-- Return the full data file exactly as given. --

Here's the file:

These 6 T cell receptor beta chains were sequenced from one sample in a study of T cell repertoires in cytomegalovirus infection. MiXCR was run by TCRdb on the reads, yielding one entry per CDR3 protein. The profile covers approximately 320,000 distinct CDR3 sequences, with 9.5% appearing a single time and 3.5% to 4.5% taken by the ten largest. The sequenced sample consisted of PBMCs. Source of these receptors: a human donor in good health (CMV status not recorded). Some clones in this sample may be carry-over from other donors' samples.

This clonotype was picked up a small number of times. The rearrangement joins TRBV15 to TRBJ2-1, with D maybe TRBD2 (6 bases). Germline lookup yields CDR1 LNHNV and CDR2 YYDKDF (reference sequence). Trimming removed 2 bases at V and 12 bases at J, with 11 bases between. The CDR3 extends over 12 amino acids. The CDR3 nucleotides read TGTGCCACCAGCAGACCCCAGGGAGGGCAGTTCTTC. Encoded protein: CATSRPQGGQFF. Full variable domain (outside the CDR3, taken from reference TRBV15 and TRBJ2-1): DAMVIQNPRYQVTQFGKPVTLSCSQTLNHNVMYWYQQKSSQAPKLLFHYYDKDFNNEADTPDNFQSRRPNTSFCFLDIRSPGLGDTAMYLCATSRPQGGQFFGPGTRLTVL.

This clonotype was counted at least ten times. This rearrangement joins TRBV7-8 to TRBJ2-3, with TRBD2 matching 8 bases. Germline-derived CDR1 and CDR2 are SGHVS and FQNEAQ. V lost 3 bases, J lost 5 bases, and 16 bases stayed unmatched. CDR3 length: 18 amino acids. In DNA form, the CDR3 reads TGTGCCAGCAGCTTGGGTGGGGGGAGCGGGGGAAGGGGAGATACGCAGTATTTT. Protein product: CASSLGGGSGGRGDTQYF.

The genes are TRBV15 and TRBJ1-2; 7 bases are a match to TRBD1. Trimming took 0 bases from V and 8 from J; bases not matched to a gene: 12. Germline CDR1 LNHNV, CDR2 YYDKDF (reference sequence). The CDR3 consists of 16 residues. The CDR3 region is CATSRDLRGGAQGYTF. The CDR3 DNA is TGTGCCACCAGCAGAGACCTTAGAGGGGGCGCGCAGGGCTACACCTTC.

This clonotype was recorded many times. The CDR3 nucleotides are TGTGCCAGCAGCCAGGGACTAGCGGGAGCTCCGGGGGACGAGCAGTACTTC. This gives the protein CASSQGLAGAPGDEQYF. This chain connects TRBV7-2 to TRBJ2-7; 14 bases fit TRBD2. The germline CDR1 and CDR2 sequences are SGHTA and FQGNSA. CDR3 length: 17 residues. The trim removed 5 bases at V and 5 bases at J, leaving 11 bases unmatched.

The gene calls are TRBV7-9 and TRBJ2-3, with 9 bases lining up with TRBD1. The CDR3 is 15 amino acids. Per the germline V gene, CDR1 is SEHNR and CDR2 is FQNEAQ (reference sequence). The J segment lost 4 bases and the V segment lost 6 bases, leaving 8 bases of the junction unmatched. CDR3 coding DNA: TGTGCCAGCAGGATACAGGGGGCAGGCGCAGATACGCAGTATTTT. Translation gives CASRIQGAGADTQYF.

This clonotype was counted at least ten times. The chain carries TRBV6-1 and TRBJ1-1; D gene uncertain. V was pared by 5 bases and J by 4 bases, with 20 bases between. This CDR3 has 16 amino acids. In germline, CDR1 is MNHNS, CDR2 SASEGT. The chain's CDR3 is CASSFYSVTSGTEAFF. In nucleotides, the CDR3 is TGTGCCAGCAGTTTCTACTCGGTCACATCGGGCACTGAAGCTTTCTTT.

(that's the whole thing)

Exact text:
These 6 T cell receptor beta chains were sequenced from one sample in a study of T cell repertoires in cytomegalovirus infection. MiXCR was run by TCRdb on the reads, yielding one entry per CDR3 protein. The profile covers approximately 320,000 distinct CDR3 sequences, with 9.5% appearing a single time and 3.5% to 4.5% taken by the ten largest. The sequenced sample consisted of PBMCs. Source of these receptors: a human donor in good health (CMV status not recorded). Some clones in this sample may be carry-over from other donors' samples.

This clonotype was picked up a small number of times. The rearrangement joins TRBV15 to TRBJ2-1, with D maybe TRBD2 (6 bases). Germline lookup yields CDR1 LNHNV and CDR2 YYDKDF (reference sequence). Trimming removed 2 bases at V and 12 bases at J, with 11 bases between. The CDR3 extends over 12 amino acids. The CDR3 nucleotides read TGTGCCACCAGCAGACCCCAGGGAGGGCAGTTCTTC. Encoded protein: CATSRPQGGQFF. Full variable domain (outside the CDR3, taken from reference TRBV15 and TRBJ2-1): DAMVIQNPRYQVTQFGKPVTLSCSQTLNHNVMYWYQQKSSQAPKLLFHYYDKDFNNEADTPDNFQSRRPNTSFCFLDIRSPGLGDTAMYLCATSRPQGGQFFGPGTRLTVL.

This clonotype was counted at least ten times. This rearrangement joins TRBV7-8 to TRBJ2-3, with TRBD2 matching 8 bases. Germline-derived CDR1 and CDR2 are SGHVS and FQNEAQ. V lost 3 bases, J lost 5 bases, and 16 bases stayed unmatched. CDR3 length: 18 amino acids. In DNA form, the CDR3 reads TGTGCCAGCAGCTTGGGTGGGGGGAGCGGGGGAAGGGGAGATACGCAGTATTTT. Protein product: CASSLGGGSGGRGDTQYF.

The genes are TRBV15 and TRBJ1-2; 7 bases are a match to TRBD1. Trimming took 0 bases from V and 8 from J; bases not matched to a gene: 12. Germline CDR1 LNHNV, CDR2 YYDKDF (reference sequence). The CDR3 consists of 16 residues. The CDR3 region is CATSRDLRGGAQGYTF. The CDR3 DNA is TGTGCCACCAGCAGAGACCTTAGAGGGGGCGCGCAGGGCTACACCTTC.

This clonotype was recorded many times. The CDR3 nucleotides are TGTGCCAGCAGCCAGGGACTAGCGGGAGCTCCGGGGGACGAGCAGTACTTC. This gives the protein CASSQGLAGAPGDEQYF. This chain connects TRBV7-2 to TRBJ2-7; 14 bases fit TRBD2. The germline CDR1 and CDR2 sequences are SGHTA and FQGNSA. CDR3 length: 17 residues. The trim removed 5 bases at V and 5 bases at J, leaving 11 bases unmatched.

The gene calls are TRBV7-9 and TRBJ2-3, with 9 bases lining up with TRBD1. The CDR3 is 15 amino acids. Per the germline V gene, CDR1 is SEHNR and CDR2 is FQNEAQ (reference sequence). The J segment lost 4 bases and the V segment lost 6 bases, leaving 8 bases of the junction unmatched. CDR3 coding DNA: TGTGCCAGCAGGATACAGGGGGCAGGCGCAGATACGCAGTATTTT. Translation gives CASRIQGAGADTQYF.

This clonotype was counted at least ten times. The chain carries TRBV6-1 and TRBJ1-1; D gene uncertain. V was pared by 5 bases and J by 4 bases, with 20 bases between. This CDR3 has 16 amino acids. In germline, CDR1 is MNHNS, CDR2 SASEGT. The chain's CDR3 is CASSFYSVTSGTEAFF. In nucleotides, the CDR3 is TGTGCCAGCAGTTTCTACTCGGTCACATCGGGCACTGAAGCTTTCTTT.